IDFA starts soon and these are the ten documentaries you shouldn’t miss

All the beauty and the bloodshed

All the beauty and the bloodshed

Laura Poitras, USA, 113 min.

A cathedral, you can do that All the beauty and the bloodshed please call. Laura Poitras’ film was awarded the Golden Lion in Venice (only as the second documentary). It consists of several layers: photographer Nan Goldin’s troubled childhood, her pioneering photography during the AIDS epidemic, and Goldin’s opposition to the sponsor of well-known museums: Purdue Pharma, the company responsible for the opioid epidemic. Poitras, known for his docu-thriller Citizenfourwho won an Oscar, has All the beauty and the bloodshed an exciting, intensely sad and yet optimistic documentary. It is possible with a handful of activists to topple a concern that spreads death. (Lives Beekman)

Apollonia, Apollonia.  Picture

Apollonia, Apollonia.

Apollonia, Apollonia

Lea Glob, Denmark, 116 min.

When documentarians take the time to follow a subject, it often results in something special. So is this beautiful portrait of a talented young artist, the Frenchman Apolonia, who was filmed for thirteen years on the way to – well, what will it be, fame or oblivion? Apolonia is a fascinating protagonist: her artistic life is a roller coaster of ups and downs, while she herself remains remarkably calm and focused. (Pauline Kleijer)

Cesaria Evora.  Picture

Cesaria Evora.

Cesaria Evora

Ana Sofia Fonseca, Portugal, 95 min.

Penetrating biographical portrait of the Queen of Cape Verde: Cesária Évora (1941-2011), singer of life songs. After several years of performing in the harbor cafes of Mindelo on the island of São Vicente, she debuted in 1988 with the album La Diva Aux Pieds Nows (“The Barefoot Diva”). She was already approaching fifty at the time, and with her fourth album Miss Parfumado – sold more than 300 thousand copies – she achieved world fame in 1992. Lots of beautiful archive footage in this documentary, and ditto pictures of life in Cape Verde. (Rob van Scheers)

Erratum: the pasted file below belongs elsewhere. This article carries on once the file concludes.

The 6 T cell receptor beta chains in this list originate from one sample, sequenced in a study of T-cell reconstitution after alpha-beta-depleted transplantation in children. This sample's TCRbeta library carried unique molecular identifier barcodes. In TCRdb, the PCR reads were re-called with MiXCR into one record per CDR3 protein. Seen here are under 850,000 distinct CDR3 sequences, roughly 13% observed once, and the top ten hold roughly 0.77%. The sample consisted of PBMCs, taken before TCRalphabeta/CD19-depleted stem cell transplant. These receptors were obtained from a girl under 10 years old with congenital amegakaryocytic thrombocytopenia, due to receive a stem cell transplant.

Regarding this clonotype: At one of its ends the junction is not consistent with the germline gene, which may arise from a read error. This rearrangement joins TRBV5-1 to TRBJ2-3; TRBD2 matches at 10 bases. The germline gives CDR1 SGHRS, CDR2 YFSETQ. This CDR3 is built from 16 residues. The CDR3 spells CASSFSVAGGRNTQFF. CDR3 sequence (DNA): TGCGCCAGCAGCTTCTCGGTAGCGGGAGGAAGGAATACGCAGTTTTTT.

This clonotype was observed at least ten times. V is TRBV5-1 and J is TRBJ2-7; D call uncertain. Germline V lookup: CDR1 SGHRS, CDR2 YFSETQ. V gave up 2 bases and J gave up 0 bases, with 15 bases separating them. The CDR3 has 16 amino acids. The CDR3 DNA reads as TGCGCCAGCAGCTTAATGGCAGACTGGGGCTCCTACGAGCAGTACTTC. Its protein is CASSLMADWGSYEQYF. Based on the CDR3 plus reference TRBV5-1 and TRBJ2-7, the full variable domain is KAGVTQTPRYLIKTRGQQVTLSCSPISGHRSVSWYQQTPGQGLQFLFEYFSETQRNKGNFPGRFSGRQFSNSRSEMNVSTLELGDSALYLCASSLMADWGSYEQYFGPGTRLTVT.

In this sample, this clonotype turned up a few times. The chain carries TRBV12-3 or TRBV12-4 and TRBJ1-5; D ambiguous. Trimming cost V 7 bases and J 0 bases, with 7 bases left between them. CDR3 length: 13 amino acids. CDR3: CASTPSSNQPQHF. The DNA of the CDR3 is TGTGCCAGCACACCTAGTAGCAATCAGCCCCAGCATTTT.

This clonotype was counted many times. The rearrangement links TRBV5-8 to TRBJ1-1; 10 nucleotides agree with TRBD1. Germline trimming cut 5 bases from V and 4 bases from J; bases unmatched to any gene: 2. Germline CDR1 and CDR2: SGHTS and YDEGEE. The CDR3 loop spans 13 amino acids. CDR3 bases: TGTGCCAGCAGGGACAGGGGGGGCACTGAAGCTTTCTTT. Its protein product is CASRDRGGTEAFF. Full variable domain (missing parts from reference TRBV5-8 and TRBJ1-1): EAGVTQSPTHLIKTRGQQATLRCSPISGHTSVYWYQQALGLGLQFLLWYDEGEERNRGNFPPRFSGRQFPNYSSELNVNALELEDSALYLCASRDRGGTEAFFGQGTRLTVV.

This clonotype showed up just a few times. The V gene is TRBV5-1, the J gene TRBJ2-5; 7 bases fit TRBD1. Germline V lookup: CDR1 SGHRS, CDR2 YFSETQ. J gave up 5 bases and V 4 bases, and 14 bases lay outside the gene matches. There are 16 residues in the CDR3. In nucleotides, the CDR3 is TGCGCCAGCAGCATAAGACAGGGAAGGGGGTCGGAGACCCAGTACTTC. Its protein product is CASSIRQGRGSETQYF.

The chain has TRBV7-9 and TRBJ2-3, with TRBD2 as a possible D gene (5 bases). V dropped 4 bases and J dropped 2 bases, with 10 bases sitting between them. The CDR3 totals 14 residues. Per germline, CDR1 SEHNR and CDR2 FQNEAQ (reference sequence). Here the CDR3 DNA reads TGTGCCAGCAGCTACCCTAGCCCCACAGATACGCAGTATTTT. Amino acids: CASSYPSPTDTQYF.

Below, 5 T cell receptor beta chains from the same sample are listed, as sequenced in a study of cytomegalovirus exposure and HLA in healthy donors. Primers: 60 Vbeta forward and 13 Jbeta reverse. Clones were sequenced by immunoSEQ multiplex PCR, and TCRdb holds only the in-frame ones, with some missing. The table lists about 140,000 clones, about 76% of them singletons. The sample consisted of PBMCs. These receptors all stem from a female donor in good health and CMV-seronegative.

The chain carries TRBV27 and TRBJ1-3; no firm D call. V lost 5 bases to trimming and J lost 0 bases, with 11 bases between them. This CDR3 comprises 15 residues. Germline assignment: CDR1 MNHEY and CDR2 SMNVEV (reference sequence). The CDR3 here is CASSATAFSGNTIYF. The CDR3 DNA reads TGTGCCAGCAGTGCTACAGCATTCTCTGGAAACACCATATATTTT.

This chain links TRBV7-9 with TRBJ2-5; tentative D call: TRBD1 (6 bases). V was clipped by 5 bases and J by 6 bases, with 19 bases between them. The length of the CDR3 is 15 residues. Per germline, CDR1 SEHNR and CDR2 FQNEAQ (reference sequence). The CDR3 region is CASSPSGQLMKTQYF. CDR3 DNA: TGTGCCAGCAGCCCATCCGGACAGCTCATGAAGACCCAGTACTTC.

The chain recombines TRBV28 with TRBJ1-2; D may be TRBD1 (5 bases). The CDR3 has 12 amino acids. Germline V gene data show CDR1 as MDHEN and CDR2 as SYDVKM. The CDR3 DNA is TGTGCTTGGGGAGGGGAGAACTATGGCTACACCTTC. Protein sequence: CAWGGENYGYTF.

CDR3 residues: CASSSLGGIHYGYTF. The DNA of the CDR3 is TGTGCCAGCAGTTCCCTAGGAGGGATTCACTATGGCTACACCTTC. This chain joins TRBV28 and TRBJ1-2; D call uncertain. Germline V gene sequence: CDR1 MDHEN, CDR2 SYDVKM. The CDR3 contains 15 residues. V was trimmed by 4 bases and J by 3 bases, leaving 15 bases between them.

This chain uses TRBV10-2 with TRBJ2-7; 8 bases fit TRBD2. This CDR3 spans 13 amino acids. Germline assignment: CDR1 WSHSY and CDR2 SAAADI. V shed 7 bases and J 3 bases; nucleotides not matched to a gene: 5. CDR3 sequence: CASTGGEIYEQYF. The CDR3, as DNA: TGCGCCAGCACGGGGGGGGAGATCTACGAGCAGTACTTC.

Geographies of Solitude Image

Geographies of loneliness

Geographies of loneliness

Jacquelyn Mills, Canada, 104 min.

For forty years, Zoe Lucas has watched over the remote island of Sable, the only inhabitant of the narrow strip of land off the coast of Nova Scotia. The birds, the population of wild horses and the plastic residues in the sea that threaten the ecology: nothing escapes this record-setting environmental activist. With his documentary film shot on 16 mm Geographies of loneliness Canadian filmmaker Jacquelyn Mills has created a poetic portrait of a woman who has isolated herself far from humanity to put her finger on what preoccupies us all. How you can deduce from washed up balloons whether Christmas or Halloween is celebrated thousands of kilometers away. (Lives Beekman)

Gigi la legge statue

Gigi laid down

Gigi laid down

Allessandro Comodin, Italy, France and Belgium, 102 min.

The Italian director Alessandro Comodin has already proven that he is a master of combining documentary and feature films, fiction and reality. Of Gigi laid down he again bends a true story subtly and full of feeling for everyday poetry. What a wonderful protagonist too in the form of police officer Gigi who patrols her seemingly sleepy provincial town all day and has been seeing suspicious things everywhere since a young woman’s suicide. Meanwhile, he flirts with the colleague in the control room, in a sunny tragicomedy that sometimes almost becomes a thriller. (Kevin Thomas)

Journey through our world.  Picture

Journey through our world.

Journey through our world

Petra Lataster-Czisch and Peter Lataster, Netherlands, 113 min.